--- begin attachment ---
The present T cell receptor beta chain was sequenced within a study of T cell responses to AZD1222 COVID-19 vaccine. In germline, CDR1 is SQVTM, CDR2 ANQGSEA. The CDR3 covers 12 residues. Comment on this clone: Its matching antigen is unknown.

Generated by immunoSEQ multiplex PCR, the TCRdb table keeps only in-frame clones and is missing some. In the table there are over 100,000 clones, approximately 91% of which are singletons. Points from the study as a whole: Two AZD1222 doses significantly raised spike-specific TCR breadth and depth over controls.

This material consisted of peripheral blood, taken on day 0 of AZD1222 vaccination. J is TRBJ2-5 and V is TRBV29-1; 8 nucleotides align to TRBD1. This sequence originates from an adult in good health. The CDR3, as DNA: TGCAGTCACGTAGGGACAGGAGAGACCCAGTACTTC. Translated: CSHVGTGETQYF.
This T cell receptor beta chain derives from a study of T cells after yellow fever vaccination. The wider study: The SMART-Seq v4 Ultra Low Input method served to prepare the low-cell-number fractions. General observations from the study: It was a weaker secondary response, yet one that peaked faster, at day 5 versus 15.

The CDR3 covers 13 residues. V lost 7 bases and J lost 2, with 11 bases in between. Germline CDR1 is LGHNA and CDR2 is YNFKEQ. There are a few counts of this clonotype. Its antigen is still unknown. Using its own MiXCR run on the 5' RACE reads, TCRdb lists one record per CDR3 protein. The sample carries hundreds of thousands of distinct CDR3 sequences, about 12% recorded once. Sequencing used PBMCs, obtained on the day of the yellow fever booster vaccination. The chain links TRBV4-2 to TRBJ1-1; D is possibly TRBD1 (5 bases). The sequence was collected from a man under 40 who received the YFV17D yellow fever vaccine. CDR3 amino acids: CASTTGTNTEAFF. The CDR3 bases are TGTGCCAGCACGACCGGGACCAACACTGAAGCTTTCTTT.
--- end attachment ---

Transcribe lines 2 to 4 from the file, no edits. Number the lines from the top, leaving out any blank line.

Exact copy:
Generated by immunoSEQ multiplex PCR, the TCRdb table keeps only in-frame clones and is missing some. In the table there are over 100,000 clones, approximately 91% of which are singletons. Points from the study as a whole: Two AZD1222 doses significantly raised spike-specific TCR breadth and depth over controls.

This material consisted of peripheral blood, taken on day 0 of AZD1222 vaccination. J is TRBJ2-5 and V is TRBV29-1; 8 nucleotides align to TRBD1. This sequence originates from an adult in good health. The CDR3, as DNA: TGCAGTCACGTAGGGACAGGAGAGACCCAGTACTTC. Translated: CSHVGTGETQYF.
This T cell receptor beta chain derives from a study of T cells after yellow fever vaccination. The wider study: The SMART-Seq v4 Ultra Low Input method served to prepare the low-cell-number fractions. General observations from the study: It was a weaker secondary response, yet one that peaked faster, at day 5 versus 15.